With the exception of the stratospheric growth between 1991 and 2006, the pace of employment growth over the past six years in Ireland has been the fastest over the past 90 years. At a glance, this is great news.
However the world of work, as we know it, is changing and of course, not all of it is bad. Looking at the CSO’s Labour Force survey, we see that there have been significant structural changes to the nature and composition of employment here in Ireland over the past two decades.
The average age of entry into the labour market has increased because of a welcome increase in educational attainment. In 2007, close to 20% of all those aged 15-24 were in employment. Ten years on, that share fell to 11%.
The increase in female labour market participation has been the single greatest change to the Irish labour market. Between 1998 and 2017, the number of women in employment grew by 59%. Almost three quarters of all workers working 30 or less hours per week are women and so it is no surprise that there has been a significant slide in average hours worked per week over the past two decades. In 2017, one fifth of all workers were in so-called “part time” work- working less hours compared with full time work in a particular workplace.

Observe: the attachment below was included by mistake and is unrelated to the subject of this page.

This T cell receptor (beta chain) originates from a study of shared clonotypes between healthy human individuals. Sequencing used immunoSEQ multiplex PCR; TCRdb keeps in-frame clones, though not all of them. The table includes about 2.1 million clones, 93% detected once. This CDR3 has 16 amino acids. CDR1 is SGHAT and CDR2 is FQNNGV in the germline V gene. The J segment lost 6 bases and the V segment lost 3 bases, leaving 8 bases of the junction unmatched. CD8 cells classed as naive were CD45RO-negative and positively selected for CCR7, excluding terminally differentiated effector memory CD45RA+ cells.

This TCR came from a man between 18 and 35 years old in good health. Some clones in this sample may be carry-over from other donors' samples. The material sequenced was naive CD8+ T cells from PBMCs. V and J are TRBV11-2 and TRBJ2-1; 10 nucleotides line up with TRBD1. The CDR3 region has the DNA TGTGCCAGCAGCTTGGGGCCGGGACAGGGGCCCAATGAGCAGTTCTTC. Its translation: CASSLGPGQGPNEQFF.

There has also been a major shift in the type of jobs that workers now undertake. In 1998, just over one third of all jobs were in industry and agriculture. Nineteen years on that share has fallen to less than a quarter of all jobs with the lion’s share now accounted for by services.
If we scratch further below the surface, we find concerns about the quality of some of these jobs. A major debate has taken off in recent years within Europe and in the US about the quality of work and there is little evidence to suggest that Ireland should be immune to these concerns.
In the early years of the employment recovery in Ireland, a key feature of that recovery was an increase in the availability of temporary and part time work. Now in 2018, almost all new jobs are in full time employment, giving rise to a debate in some quarters as to whether insecure employment is merely a temporary feature of the recovery.
It is not. In Ireland in 2017, almost one in five workers woke up each day to some type of insecurity surrounding their livelihoods, be it the length of their contract (full time temporary workers), insufficiency of their income (involuntary part-time worker), those in self employment with no paid employees or those working for a family member (“assisting relatives”) with no individual access to social supports in the event of a change in circumstances.
When we look at 20 years of data contained in the CSO’s Labour Force survey we see that the overall share of those in some form of insecure work has remained remarkably persistent and stable over the past two decades. So it’s not that this is a new phenomena. Insecure work in some shape or form has always existed. It has just evolved into new work practices in some well established sectors; 9% of all plant and processing jobs were in temporary contracts in 2017, up from 5% in 2007 while those working in education have seen a rise in the numbers on fixed term contracts such that one in seven in that sector are now not on permanent, secure contracts.